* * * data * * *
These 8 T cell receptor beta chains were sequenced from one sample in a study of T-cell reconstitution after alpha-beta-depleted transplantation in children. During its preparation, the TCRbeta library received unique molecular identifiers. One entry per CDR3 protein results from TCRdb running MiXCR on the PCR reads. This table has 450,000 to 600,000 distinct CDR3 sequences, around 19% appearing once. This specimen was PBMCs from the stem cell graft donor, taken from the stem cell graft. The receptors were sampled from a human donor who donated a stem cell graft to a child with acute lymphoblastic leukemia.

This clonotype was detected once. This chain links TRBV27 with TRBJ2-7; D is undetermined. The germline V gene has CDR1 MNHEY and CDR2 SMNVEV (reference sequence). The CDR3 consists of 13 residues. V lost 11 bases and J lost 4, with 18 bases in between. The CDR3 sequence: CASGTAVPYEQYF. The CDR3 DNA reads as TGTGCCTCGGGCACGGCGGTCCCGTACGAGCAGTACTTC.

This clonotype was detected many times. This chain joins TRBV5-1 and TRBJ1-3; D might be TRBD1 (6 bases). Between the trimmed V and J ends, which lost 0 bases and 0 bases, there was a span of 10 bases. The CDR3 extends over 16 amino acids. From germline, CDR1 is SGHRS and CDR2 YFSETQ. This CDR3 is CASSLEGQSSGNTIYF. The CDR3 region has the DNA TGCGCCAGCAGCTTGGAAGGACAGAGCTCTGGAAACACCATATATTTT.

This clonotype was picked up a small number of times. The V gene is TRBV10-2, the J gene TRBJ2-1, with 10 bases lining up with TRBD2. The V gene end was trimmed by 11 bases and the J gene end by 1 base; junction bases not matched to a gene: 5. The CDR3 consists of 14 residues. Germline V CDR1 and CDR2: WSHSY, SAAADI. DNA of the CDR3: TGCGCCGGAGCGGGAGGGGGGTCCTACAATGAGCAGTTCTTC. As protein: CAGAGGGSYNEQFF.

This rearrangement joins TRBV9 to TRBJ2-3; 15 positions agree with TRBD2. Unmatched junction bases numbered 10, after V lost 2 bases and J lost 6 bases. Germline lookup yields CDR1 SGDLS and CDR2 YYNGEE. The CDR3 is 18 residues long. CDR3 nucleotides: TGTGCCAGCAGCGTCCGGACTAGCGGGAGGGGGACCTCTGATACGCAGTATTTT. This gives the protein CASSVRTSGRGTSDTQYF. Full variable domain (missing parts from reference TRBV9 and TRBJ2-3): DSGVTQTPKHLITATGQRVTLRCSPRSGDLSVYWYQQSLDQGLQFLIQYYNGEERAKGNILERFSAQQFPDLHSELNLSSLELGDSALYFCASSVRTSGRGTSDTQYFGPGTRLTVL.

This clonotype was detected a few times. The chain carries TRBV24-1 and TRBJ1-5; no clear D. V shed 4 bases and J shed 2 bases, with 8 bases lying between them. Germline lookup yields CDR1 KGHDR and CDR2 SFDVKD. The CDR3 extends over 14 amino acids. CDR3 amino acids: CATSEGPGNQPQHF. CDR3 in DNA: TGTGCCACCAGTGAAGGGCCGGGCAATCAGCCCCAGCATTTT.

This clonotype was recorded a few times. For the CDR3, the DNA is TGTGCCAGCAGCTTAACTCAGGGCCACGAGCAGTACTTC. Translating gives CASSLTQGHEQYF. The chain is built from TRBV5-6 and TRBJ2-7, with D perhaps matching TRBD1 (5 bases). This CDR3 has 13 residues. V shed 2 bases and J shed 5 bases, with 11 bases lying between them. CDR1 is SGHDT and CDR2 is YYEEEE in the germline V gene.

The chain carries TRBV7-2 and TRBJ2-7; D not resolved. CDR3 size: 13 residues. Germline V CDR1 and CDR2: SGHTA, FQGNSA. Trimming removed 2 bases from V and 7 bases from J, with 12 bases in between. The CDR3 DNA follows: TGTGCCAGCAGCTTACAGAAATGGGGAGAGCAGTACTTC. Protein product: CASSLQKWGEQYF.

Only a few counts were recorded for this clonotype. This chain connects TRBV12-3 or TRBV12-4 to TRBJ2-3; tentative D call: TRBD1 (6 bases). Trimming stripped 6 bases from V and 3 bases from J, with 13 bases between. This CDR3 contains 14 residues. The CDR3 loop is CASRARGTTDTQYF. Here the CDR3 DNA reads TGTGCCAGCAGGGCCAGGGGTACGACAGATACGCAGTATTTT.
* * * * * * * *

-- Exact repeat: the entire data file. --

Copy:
These 8 T cell receptor beta chains were sequenced from one sample in a study of T-cell reconstitution after alpha-beta-depleted transplantation in children. During its preparation, the TCRbeta library received unique molecular identifiers. One entry per CDR3 protein results from TCRdb running MiXCR on the PCR reads. This table has 450,000 to 600,000 distinct CDR3 sequences, around 19% appearing once. This specimen was PBMCs from the stem cell graft donor, taken from the stem cell graft. The receptors were sampled from a human donor who donated a stem cell graft to a child with acute lymphoblastic leukemia.

This clonotype was detected once. This chain links TRBV27 with TRBJ2-7; D is undetermined. The germline V gene has CDR1 MNHEY and CDR2 SMNVEV (reference sequence). The CDR3 consists of 13 residues. V lost 11 bases and J lost 4, with 18 bases in between. The CDR3 sequence: CASGTAVPYEQYF. The CDR3 DNA reads as TGTGCCTCGGGCACGGCGGTCCCGTACGAGCAGTACTTC.

This clonotype was detected many times. This chain joins TRBV5-1 and TRBJ1-3; D might be TRBD1 (6 bases). Between the trimmed V and J ends, which lost 0 bases and 0 bases, there was a span of 10 bases. The CDR3 extends over 16 amino acids. From germline, CDR1 is SGHRS and CDR2 YFSETQ. This CDR3 is CASSLEGQSSGNTIYF. The CDR3 region has the DNA TGCGCCAGCAGCTTGGAAGGACAGAGCTCTGGAAACACCATATATTTT.

This clonotype was picked up a small number of times. The V gene is TRBV10-2, the J gene TRBJ2-1, with 10 bases lining up with TRBD2. The V gene end was trimmed by 11 bases and the J gene end by 1 base; junction bases not matched to a gene: 5. The CDR3 consists of 14 residues. Germline V CDR1 and CDR2: WSHSY, SAAADI. DNA of the CDR3: TGCGCCGGAGCGGGAGGGGGGTCCTACAATGAGCAGTTCTTC. As protein: CAGAGGGSYNEQFF.

This rearrangement joins TRBV9 to TRBJ2-3; 15 positions agree with TRBD2. Unmatched junction bases numbered 10, after V lost 2 bases and J lost 6 bases. Germline lookup yields CDR1 SGDLS and CDR2 YYNGEE. The CDR3 is 18 residues long. CDR3 nucleotides: TGTGCCAGCAGCGTCCGGACTAGCGGGAGGGGGACCTCTGATACGCAGTATTTT. This gives the protein CASSVRTSGRGTSDTQYF. Full variable domain (missing parts from reference TRBV9 and TRBJ2-3): DSGVTQTPKHLITATGQRVTLRCSPRSGDLSVYWYQQSLDQGLQFLIQYYNGEERAKGNILERFSAQQFPDLHSELNLSSLELGDSALYFCASSVRTSGRGTSDTQYFGPGTRLTVL.

This clonotype was detected a few times. The chain carries TRBV24-1 and TRBJ1-5; no clear D. V shed 4 bases and J shed 2 bases, with 8 bases lying between them. Germline lookup yields CDR1 KGHDR and CDR2 SFDVKD. The CDR3 extends over 14 amino acids. CDR3 amino acids: CATSEGPGNQPQHF. CDR3 in DNA: TGTGCCACCAGTGAAGGGCCGGGCAATCAGCCCCAGCATTTT.

This clonotype was recorded a few times. For the CDR3, the DNA is TGTGCCAGCAGCTTAACTCAGGGCCACGAGCAGTACTTC. Translating gives CASSLTQGHEQYF. The chain is built from TRBV5-6 and TRBJ2-7, with D perhaps matching TRBD1 (5 bases). This CDR3 has 13 residues. V shed 2 bases and J shed 5 bases, with 11 bases lying between them. CDR1 is SGHDT and CDR2 is YYEEEE in the germline V gene.

The chain carries TRBV7-2 and TRBJ2-7; D not resolved. CDR3 size: 13 residues. Germline V CDR1 and CDR2: SGHTA, FQGNSA. Trimming removed 2 bases from V and 7 bases from J, with 12 bases in between. The CDR3 DNA follows: TGTGCCAGCAGCTTACAGAAATGGGGAGAGCAGTACTTC. Protein product: CASSLQKWGEQYF.

Only a few counts were recorded for this clonotype. This chain connects TRBV12-3 or TRBV12-4 to TRBJ2-3; tentative D call: TRBD1 (6 bases). Trimming stripped 6 bases from V and 3 bases from J, with 13 bases between. This CDR3 contains 14 residues. The CDR3 loop is CASRARGTTDTQYF. Here the CDR3 DNA reads TGTGCCAGCAGGGCCAGGGGTACGACAGATACGCAGTATTTT.